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Self-catering Chalet with 3 bedrooms and 2 bathrooms. Sleeps 8. Saturday changeover.
The attractive holiday park Domaine du Val is very rural and quietly situated in a green hilly...
The Somme (department number 80) is located in the region of Picardie. Located in the north of France, The Somme offers unspoilt coastlines, easy access from Calais and of course poignant historic battlefields to visit.
The Somme in Brief
The department is named after the Somme River. In 1999 there was an estimated population of 555,551. The capital of the department and the region is the city of Amiens. The other large towns of the region are Abbeville, Montdidier and Péronne.
The department was the site of many great battles in World War 1, including one of the largest and bloodiest battles in history. Today, numerous cemeteries and monuments can be seen, paying tribute to those who lost their lives.
Please see our in depth guide to the Somme below and you can also see our current selection of holiday rentals in the Somme.
Why you should visit Somme for your next holiday in France
The Somme Coast is the most unspoilt stretch of coastline in the whole of France. Due to little development, the coastline has kept all its original beauty, immense and changing. The area is also renowned for its lively restaurants, bars and craft shops.
The Somme is a haven for anyone who likes fishing and water sports, cycling and riding. The department also boasts a number of leisure parks and some of the best golf courses in France.
The weather in Somme is much like the south of England, which it is very close to; windy, cool winters, and mild summers with a regular rainfall.
The Somme also offers some distinctive products such as eel and a specialty of the area, the pré salé (ready salted) lamb from the salt-flats.
What to see in Somme
Considered to be the capital of the area, Amiens is located about 120km north of Paris and is home the tallest ‘classic’ Gothic church and the largest of its kind in France. After the original cathedral was destroyed in a fire, the rebuild of the cathedral was completed in 1247. Situated to the north of the cathedral is ancient quarter of St Lieu and is well worth a visit.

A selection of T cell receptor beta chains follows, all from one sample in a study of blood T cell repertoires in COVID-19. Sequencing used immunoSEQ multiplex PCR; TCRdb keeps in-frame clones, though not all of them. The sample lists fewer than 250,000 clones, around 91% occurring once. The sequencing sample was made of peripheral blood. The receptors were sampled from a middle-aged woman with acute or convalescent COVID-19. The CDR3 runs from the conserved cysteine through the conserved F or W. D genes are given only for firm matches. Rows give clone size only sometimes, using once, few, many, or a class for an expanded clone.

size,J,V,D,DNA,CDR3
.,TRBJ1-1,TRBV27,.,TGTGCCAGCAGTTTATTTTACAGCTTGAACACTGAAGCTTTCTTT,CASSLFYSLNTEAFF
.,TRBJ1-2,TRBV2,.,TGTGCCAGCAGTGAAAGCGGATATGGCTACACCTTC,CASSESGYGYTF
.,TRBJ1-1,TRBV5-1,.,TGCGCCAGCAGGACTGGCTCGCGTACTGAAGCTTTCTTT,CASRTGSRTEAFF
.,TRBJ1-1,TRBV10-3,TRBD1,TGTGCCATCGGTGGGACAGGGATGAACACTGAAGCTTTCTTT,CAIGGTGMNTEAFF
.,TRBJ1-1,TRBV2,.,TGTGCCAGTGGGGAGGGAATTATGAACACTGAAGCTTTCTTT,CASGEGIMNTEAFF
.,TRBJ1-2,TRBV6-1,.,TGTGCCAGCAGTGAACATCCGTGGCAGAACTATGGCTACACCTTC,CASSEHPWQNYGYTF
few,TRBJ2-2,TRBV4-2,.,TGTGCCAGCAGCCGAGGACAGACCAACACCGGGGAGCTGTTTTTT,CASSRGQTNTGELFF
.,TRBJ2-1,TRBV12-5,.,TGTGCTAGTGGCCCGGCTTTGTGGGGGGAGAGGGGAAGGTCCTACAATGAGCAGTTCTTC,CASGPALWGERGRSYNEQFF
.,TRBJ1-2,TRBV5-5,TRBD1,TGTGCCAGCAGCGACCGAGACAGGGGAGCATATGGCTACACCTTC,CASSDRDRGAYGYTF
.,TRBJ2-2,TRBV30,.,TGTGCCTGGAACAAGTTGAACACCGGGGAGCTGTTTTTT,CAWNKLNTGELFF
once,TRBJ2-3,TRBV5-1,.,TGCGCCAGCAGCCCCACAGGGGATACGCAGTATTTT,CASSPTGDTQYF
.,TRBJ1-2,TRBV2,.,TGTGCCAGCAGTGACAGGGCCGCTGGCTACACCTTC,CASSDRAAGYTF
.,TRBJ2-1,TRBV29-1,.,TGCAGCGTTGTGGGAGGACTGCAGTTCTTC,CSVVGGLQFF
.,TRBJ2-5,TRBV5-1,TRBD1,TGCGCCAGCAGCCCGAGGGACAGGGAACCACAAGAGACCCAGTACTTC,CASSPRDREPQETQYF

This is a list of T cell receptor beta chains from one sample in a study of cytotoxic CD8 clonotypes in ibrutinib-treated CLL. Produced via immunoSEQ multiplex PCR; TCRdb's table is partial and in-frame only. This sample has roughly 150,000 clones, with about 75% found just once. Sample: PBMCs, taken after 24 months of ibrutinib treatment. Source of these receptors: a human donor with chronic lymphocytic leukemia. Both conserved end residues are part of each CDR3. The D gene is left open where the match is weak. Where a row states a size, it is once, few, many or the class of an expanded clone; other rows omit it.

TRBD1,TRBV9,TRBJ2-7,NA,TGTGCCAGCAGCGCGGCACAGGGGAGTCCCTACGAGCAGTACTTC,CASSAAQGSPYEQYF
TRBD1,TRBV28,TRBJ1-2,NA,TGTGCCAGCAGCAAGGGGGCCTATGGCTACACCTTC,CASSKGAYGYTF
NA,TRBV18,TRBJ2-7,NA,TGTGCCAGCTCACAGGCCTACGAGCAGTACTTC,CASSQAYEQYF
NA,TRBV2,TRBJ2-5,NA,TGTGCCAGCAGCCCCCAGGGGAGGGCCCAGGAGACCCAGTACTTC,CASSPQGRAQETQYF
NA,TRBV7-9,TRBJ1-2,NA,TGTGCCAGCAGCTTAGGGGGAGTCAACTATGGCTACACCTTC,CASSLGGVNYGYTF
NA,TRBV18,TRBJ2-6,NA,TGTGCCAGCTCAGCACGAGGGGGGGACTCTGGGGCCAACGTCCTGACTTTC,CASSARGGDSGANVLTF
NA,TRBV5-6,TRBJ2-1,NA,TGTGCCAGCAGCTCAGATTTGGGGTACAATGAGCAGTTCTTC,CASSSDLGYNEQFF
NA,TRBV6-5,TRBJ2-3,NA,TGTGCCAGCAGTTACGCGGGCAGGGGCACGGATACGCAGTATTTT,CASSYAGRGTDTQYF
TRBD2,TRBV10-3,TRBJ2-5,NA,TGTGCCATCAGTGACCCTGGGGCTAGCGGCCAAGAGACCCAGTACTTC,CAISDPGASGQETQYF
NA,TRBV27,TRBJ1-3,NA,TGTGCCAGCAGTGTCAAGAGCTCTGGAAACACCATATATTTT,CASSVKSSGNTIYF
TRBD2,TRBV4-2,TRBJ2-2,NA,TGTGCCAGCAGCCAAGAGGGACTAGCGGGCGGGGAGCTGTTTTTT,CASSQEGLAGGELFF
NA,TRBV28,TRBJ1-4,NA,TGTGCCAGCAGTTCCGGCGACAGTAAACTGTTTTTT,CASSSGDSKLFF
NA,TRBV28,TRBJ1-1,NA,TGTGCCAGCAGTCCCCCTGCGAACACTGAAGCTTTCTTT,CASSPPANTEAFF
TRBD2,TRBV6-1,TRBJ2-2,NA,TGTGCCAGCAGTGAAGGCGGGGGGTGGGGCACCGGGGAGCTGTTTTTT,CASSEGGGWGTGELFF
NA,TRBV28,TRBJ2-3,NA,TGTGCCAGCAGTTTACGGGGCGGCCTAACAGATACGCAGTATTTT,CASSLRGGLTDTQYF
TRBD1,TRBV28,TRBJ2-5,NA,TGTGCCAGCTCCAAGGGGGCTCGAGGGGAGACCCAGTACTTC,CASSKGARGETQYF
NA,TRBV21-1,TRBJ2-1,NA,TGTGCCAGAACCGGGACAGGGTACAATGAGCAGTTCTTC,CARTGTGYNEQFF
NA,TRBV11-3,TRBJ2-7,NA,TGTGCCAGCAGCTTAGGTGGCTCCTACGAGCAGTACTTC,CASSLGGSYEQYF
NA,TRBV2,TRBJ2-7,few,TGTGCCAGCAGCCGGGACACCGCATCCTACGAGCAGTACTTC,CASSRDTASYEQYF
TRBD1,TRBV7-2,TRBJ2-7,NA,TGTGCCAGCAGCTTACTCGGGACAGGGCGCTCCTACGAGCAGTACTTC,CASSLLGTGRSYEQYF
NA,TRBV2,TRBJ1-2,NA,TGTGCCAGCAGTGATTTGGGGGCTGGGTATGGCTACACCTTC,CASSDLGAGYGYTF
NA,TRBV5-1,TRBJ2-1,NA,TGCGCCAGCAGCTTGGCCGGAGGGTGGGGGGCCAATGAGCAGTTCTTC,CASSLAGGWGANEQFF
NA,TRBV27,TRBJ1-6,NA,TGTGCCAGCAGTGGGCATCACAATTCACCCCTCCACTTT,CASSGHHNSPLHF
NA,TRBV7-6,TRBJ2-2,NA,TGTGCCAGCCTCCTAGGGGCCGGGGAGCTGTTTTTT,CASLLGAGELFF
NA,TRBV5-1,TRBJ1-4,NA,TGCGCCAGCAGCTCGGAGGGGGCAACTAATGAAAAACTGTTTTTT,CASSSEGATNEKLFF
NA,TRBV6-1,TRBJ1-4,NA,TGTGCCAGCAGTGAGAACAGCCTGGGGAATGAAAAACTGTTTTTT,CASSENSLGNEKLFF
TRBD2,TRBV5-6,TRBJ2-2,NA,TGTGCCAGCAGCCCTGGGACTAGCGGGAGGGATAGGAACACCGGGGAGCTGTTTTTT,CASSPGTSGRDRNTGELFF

The city is extremely charming and a pleasant place to visit, bursting with history and magnificent architecture. In addition to several very interesting museums, there are some great restaurants to enjoy.
Amiens was the setting for much of the wartime novel ‘Birdsong’, written by Sebastian Faulks and the city has its own football team in the second highest league in France. Jules Verne lived in Amiens and you can take a horse drawn carriage tour round the town.
This delightful town lies at the end of the Somme River that’s leads to the mouth of the English Channel. At this point, the river is about 20km wide.
A large majority of the town was rebuilt after it was severely bombed in the Second World War. Amongst its modern appearance a few original attractions remain including Gothic style St. Vulfran's church, erected in the 15th, 16th and 17th centuries. Market days are Thursday and Saturday.
This lovely town is located about 100km north of Paris and has many Gothic style buildings of interest including the église du Saint-Sépulcre. Other interesting sites include église Saint-Pierre and the Hotel du Ville.
The town is situated on the estuary of the river Somme, some 10 miles northwest of Abbeville.
Today, it is a lively seaside resort with a delightful south facing beach, which is undoubtedly one of its main assets. It also benefits from the proximity of Marquentera, an area of natural beauty, with its lakes, marshes and a rich flora and fauna.
A couple of interesting sites include the Chemin de Fer de la Baie de Somme, a preserved railway and of course Le port and town of Crotoy. Joan of Arc was once imprisoned in Le Crotoy.
Doullens is a town in the Department of the Somme, approximately 30 kilometres north of Amiens on the N25 road to Arras. The town was once a seat of a viscountship and was an important stronghold in the Middle Ages.
There are several attractions in the town including the ruins of Saint-Pierre, the 13th century church, the Notre-Dame church, the 17th century belfry and the Citadel, built by Vauban.
To the northeast of the department lie Albert and Péronne, with their many war graves and monuments including the imposing Sir Edwin Luytens’ great memorial at Thiepval.
How to get there
Easily accessible for a holiday, the heart of the Somme Valley is less than an hour's drive from Calais on the A16.
There are excellent connections by plane – Roissy-Charles de Gaulle Airport, a 20 minute drive from southern Picardy or 90 minutes to Amiens. Alternatively, Paris Beauvais-Tillé Airport in the Oise department takes about 42 minutes to Amiens. Both airports are served by low cost airlines.
Take the Ferry to Calais or Eurotunnel then a drive to the capital of the region, Amiens, will take about 90 minutes and is approximately 150km.
There are excellent local network with frequent connections to Calais, Paris etc. Eurostar: London to Paris Gare du Nord in 3 hours with frequent daily departures.
TGV railway station TGV Haute Picardie has daily departures from London to Amiens via Calais and Lille.
Calais to Amiens takes 1hr 42 minutes and Paris to Amiens takes 1 hr 6 minutes.